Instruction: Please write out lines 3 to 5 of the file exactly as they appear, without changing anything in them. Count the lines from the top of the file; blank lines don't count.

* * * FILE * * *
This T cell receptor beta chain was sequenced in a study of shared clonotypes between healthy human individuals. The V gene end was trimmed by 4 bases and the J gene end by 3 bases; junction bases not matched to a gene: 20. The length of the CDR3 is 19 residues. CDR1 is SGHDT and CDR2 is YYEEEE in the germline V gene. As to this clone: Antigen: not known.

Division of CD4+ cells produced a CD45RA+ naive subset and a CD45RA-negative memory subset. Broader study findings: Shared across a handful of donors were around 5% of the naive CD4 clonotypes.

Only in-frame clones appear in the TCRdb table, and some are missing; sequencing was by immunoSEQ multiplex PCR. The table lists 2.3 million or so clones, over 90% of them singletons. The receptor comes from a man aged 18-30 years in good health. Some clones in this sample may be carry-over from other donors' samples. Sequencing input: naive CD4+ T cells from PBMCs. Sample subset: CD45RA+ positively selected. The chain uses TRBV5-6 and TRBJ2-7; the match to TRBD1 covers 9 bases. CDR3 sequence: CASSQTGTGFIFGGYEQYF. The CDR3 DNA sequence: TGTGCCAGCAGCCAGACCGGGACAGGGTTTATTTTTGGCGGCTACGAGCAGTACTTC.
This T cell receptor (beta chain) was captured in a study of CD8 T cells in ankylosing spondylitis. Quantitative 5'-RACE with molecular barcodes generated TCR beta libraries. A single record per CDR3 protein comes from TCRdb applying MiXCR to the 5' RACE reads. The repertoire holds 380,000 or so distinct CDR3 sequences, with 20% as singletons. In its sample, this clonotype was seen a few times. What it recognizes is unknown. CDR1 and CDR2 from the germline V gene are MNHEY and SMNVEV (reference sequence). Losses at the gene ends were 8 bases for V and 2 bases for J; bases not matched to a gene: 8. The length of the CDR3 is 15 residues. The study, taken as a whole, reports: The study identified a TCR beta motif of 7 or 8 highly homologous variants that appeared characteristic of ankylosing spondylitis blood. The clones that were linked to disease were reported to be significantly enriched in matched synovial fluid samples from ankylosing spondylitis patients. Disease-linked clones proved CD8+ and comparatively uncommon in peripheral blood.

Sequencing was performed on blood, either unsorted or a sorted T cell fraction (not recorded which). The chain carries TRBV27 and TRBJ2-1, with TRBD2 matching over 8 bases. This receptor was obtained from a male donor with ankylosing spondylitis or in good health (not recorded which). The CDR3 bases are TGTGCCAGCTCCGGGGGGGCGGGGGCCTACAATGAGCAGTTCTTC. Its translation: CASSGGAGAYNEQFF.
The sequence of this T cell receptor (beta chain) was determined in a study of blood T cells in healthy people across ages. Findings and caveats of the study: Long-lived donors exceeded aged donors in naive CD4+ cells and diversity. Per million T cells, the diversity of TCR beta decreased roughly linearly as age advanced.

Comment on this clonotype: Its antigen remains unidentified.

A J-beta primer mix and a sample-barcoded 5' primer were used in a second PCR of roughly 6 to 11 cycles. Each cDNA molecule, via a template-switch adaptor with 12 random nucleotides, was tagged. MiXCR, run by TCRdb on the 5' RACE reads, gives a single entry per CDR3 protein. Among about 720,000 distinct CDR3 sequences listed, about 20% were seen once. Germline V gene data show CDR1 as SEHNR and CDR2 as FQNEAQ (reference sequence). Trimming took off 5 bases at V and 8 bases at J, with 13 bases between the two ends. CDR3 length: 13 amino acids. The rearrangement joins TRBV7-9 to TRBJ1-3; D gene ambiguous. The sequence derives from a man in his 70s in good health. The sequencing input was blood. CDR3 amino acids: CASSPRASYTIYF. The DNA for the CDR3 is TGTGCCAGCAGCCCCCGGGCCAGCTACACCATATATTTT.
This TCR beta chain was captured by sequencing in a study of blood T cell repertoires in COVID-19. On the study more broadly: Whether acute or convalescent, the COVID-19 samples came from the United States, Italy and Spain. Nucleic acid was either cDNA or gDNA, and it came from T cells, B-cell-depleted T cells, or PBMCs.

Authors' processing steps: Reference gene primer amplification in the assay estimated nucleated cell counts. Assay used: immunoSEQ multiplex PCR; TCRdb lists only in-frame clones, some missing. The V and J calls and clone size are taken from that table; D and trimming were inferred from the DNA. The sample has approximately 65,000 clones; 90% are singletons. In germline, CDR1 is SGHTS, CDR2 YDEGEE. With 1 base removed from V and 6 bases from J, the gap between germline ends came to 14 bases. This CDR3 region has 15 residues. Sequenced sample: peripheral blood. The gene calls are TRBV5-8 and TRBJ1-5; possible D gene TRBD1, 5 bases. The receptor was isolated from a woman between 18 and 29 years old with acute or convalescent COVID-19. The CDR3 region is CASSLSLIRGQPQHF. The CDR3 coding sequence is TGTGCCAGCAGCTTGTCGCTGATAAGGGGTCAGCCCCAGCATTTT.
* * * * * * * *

Only in-frame clones appear in the TCRdb table, and some are missing; sequencing was by immunoSEQ multiplex PCR. The table lists 2.3 million or so clones, over 90% of them singletons. The receptor comes from a man aged 18-30 years in good health. Some clones in this sample may be carry-over from other donors' samples. Sequencing input: naive CD4+ T cells from PBMCs. Sample subset: CD45RA+ positively selected. The chain uses TRBV5-6 and TRBJ2-7; the match to TRBD1 covers 9 bases. CDR3 sequence: CASSQTGTGFIFGGYEQYF. The CDR3 DNA sequence: TGTGCCAGCAGCCAGACCGGGACAGGGTTTATTTTTGGCGGCTACGAGCAGTACTTC.
This T cell receptor (beta chain) was captured in a study of CD8 T cells in ankylosing spondylitis. Quantitative 5'-RACE with molecular barcodes generated TCR beta libraries. A single record per CDR3 protein comes from TCRdb applying MiXCR to the 5' RACE reads. The repertoire holds 380,000 or so distinct CDR3 sequences, with 20% as singletons. In its sample, this clonotype was seen a few times. What it recognizes is unknown. CDR1 and CDR2 from the germline V gene are MNHEY and SMNVEV (reference sequence). Losses at the gene ends were 8 bases for V and 2 bases for J; bases not matched to a gene: 8. The length of the CDR3 is 15 residues. The study, taken as a whole, reports: The study identified a TCR beta motif of 7 or 8 highly homologous variants that appeared characteristic of ankylosing spondylitis blood. The clones that were linked to disease were reported to be significantly enriched in matched synovial fluid samples from ankylosing spondylitis patients. Disease-linked clones proved CD8+ and comparatively uncommon in peripheral blood.

Sequencing was performed on blood, either unsorted or a sorted T cell fraction (not recorded which). The chain carries TRBV27 and TRBJ2-1, with TRBD2 matching over 8 bases. This receptor was obtained from a male donor with ankylosing spondylitis or in good health (not recorded which). The CDR3 bases are TGTGCCAGCTCCGGGGGGGCGGGGGCCTACAATGAGCAGTTCTTC. Its translation: CASSGGAGAYNEQFF.